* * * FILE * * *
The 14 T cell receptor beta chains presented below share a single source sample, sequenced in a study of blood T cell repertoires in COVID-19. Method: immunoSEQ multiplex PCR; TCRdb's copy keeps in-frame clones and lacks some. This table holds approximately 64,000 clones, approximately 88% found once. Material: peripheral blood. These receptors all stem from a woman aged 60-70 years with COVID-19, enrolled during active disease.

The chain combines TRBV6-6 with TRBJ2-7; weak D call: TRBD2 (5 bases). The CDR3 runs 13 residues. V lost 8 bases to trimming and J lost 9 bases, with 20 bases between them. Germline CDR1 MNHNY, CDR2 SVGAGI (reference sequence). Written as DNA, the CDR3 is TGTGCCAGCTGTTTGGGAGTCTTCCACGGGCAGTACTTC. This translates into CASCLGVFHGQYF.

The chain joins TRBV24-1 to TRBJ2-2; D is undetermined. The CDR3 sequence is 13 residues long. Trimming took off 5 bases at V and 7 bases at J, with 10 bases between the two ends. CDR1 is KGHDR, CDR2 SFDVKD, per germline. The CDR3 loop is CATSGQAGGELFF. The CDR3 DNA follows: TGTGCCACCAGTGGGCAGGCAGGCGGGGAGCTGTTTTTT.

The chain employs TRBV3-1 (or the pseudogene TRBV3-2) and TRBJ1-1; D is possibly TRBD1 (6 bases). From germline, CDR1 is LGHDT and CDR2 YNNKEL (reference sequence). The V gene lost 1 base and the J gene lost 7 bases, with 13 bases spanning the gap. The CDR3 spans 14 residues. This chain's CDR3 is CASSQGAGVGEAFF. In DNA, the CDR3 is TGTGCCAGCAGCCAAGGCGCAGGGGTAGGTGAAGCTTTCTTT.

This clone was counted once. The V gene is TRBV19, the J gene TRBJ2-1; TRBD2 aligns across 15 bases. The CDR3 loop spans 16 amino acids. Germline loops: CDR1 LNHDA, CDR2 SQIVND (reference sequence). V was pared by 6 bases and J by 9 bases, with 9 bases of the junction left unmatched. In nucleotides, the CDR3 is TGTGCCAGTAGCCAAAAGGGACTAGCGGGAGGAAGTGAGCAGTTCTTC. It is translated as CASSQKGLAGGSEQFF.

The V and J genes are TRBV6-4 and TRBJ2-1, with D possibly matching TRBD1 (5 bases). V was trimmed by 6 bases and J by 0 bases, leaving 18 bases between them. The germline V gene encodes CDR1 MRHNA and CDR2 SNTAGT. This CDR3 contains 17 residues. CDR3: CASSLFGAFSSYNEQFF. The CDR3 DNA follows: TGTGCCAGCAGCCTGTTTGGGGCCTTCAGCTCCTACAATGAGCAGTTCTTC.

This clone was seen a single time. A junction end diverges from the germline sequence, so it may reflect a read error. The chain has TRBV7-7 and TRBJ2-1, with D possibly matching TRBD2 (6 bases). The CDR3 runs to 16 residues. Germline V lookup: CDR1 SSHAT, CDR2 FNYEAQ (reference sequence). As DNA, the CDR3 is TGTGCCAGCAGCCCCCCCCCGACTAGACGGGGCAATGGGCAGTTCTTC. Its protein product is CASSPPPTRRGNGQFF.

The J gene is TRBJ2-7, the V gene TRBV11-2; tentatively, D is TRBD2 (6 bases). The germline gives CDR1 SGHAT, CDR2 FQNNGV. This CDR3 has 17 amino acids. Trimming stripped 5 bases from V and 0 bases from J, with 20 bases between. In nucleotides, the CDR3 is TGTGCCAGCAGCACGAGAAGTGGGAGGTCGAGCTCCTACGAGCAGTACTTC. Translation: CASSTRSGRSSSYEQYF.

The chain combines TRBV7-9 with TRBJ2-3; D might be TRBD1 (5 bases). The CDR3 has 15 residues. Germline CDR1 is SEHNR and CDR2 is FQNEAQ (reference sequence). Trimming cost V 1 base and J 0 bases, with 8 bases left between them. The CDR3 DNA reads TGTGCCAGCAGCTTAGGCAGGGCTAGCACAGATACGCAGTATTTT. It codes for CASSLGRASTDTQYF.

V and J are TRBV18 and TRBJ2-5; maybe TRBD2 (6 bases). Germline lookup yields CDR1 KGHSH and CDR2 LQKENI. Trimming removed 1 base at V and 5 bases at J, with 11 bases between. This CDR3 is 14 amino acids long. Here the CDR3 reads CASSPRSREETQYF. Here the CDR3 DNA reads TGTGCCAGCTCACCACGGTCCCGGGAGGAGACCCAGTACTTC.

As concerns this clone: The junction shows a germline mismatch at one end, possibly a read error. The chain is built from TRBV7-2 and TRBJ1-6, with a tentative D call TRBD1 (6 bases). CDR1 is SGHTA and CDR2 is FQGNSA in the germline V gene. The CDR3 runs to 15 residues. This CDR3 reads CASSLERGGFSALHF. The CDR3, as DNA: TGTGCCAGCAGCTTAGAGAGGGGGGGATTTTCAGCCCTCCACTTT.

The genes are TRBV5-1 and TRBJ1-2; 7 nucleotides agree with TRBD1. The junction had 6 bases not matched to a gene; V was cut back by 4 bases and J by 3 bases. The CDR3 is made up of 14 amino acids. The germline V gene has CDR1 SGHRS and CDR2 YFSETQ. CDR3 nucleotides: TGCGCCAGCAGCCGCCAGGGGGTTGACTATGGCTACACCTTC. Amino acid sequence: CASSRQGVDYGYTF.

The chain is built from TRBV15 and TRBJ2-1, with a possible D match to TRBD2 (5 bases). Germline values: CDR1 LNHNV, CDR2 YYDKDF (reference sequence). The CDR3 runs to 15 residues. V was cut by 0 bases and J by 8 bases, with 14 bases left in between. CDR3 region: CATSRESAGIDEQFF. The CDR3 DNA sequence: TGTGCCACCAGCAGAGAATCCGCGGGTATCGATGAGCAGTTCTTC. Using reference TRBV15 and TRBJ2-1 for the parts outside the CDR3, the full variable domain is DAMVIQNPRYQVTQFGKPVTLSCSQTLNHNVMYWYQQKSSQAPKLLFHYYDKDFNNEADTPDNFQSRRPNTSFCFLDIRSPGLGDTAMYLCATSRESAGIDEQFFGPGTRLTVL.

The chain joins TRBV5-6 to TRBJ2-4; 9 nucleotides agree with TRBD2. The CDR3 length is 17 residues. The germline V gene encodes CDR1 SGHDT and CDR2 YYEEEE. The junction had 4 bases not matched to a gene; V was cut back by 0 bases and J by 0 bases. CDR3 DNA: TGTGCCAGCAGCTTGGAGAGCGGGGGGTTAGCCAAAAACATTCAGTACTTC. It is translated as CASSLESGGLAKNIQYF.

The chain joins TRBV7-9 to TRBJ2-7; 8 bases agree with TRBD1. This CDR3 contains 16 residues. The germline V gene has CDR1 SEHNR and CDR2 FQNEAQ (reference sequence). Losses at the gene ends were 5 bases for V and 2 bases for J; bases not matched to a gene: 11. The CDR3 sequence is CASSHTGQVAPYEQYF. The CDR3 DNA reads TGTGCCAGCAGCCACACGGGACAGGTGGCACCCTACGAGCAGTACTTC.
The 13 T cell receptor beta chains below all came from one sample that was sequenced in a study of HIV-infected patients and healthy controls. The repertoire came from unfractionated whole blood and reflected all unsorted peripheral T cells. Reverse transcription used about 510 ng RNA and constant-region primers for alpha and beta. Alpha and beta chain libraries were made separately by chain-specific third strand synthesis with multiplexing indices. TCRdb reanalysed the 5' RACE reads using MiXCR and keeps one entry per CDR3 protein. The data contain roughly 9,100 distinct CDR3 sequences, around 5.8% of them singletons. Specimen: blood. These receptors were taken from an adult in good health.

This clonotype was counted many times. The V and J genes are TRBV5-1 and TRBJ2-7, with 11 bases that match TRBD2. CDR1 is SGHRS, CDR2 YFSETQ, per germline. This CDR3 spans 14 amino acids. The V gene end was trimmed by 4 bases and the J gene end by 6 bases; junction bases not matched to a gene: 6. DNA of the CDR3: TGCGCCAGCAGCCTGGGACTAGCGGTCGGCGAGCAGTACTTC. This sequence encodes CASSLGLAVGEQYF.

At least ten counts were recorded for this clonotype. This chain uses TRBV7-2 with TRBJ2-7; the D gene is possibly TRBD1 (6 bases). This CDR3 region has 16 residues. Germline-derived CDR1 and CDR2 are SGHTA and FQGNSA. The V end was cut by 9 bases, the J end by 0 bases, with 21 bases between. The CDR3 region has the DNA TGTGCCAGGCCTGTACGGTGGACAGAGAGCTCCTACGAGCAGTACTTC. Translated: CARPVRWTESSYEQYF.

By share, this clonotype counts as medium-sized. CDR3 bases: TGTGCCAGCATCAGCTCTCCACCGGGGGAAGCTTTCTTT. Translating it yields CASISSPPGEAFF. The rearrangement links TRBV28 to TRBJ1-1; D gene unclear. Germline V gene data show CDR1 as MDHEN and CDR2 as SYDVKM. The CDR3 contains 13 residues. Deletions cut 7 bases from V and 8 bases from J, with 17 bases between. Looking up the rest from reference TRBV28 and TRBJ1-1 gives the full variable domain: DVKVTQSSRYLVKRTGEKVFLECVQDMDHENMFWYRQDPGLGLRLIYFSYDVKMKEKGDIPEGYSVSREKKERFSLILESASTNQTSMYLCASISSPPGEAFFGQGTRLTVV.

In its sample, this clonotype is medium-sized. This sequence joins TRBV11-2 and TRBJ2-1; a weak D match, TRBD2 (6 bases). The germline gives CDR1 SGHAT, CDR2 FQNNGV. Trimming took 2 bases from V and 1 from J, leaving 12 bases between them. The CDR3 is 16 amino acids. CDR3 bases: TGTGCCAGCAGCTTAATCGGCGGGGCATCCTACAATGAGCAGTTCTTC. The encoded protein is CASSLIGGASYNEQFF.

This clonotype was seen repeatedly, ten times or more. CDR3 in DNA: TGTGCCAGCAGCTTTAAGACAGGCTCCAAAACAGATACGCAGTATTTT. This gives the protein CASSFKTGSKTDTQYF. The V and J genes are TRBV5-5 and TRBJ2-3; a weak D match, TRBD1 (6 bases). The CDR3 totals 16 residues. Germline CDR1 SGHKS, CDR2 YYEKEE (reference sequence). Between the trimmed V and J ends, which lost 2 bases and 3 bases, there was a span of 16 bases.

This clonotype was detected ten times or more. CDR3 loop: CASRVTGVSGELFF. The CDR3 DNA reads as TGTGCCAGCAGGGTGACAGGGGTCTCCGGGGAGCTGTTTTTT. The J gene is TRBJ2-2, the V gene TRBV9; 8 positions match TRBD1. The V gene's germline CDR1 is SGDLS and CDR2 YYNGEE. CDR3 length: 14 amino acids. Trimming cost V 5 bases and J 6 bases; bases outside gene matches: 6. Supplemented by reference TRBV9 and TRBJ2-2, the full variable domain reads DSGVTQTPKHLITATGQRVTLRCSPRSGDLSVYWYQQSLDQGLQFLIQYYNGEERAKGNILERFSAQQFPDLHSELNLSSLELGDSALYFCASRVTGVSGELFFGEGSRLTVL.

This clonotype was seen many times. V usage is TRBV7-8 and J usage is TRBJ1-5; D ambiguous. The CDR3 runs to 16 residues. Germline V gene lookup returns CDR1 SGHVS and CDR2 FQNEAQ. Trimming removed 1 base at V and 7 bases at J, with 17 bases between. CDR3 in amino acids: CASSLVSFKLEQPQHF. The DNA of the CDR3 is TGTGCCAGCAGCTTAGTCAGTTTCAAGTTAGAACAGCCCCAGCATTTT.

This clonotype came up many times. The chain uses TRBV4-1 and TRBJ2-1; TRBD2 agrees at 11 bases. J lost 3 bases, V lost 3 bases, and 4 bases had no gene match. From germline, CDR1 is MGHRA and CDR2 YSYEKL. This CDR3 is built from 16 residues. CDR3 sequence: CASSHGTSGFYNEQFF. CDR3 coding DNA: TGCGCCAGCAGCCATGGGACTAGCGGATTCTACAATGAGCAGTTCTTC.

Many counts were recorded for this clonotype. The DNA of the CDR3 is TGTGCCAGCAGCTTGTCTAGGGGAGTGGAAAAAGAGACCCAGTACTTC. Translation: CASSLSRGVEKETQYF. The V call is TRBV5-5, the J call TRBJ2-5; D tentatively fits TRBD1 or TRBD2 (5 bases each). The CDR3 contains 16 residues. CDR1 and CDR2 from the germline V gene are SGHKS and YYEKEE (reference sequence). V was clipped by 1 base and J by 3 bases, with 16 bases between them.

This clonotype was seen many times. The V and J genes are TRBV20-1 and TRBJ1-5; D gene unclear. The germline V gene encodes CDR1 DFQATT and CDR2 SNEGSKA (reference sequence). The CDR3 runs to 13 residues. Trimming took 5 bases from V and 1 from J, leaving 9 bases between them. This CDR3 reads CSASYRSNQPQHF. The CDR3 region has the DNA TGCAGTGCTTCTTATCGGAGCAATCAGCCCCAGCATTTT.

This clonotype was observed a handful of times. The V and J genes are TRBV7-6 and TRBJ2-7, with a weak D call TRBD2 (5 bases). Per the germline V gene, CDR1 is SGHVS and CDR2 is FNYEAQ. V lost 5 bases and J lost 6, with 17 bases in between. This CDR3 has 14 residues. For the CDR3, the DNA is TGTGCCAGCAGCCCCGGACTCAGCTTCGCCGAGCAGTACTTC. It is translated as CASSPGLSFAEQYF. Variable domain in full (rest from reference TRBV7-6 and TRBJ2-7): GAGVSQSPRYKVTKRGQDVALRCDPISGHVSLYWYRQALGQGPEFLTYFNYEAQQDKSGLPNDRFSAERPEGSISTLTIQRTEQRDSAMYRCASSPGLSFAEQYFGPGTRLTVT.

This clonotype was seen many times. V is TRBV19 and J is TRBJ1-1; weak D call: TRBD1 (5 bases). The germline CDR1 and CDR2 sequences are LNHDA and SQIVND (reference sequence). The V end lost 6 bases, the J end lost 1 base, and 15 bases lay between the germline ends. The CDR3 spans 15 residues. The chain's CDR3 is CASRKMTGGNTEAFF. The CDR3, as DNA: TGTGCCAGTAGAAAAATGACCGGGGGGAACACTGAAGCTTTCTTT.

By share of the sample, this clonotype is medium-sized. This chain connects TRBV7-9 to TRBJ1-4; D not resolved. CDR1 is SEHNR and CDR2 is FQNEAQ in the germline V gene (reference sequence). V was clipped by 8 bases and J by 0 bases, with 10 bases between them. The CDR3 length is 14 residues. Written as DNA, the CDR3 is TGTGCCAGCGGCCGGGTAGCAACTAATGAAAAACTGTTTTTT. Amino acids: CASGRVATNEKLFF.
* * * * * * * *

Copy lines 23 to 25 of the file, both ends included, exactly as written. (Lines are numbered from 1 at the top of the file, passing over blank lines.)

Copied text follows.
This clonotype was seen many times. V usage is TRBV7-8 and J usage is TRBJ1-5; D ambiguous. The CDR3 runs to 16 residues. Germline V gene lookup returns CDR1 SGHVS and CDR2 FQNEAQ. Trimming removed 1 base at V and 7 bases at J, with 17 bases between. CDR3 in amino acids: CASSLVSFKLEQPQHF. The DNA of the CDR3 is TGTGCCAGCAGCTTAGTCAGTTTCAAGTTAGAACAGCCCCAGCATTTT.

This clonotype came up many times. The chain uses TRBV4-1 and TRBJ2-1; TRBD2 agrees at 11 bases. J lost 3 bases, V lost 3 bases, and 4 bases had no gene match. From germline, CDR1 is MGHRA and CDR2 YSYEKL. This CDR3 is built from 16 residues. CDR3 sequence: CASSHGTSGFYNEQFF. CDR3 coding DNA: TGCGCCAGCAGCCATGGGACTAGCGGATTCTACAATGAGCAGTTCTTC.

Many counts were recorded for this clonotype. The DNA of the CDR3 is TGTGCCAGCAGCTTGTCTAGGGGAGTGGAAAAAGAGACCCAGTACTTC. Translation: CASSLSRGVEKETQYF. The V call is TRBV5-5, the J call TRBJ2-5; D tentatively fits TRBD1 or TRBD2 (5 bases each). The CDR3 contains 16 residues. CDR1 and CDR2 from the germline V gene are SGHKS and YYEKEE (reference sequence). V was clipped by 1 base and J by 3 bases, with 16 bases between them.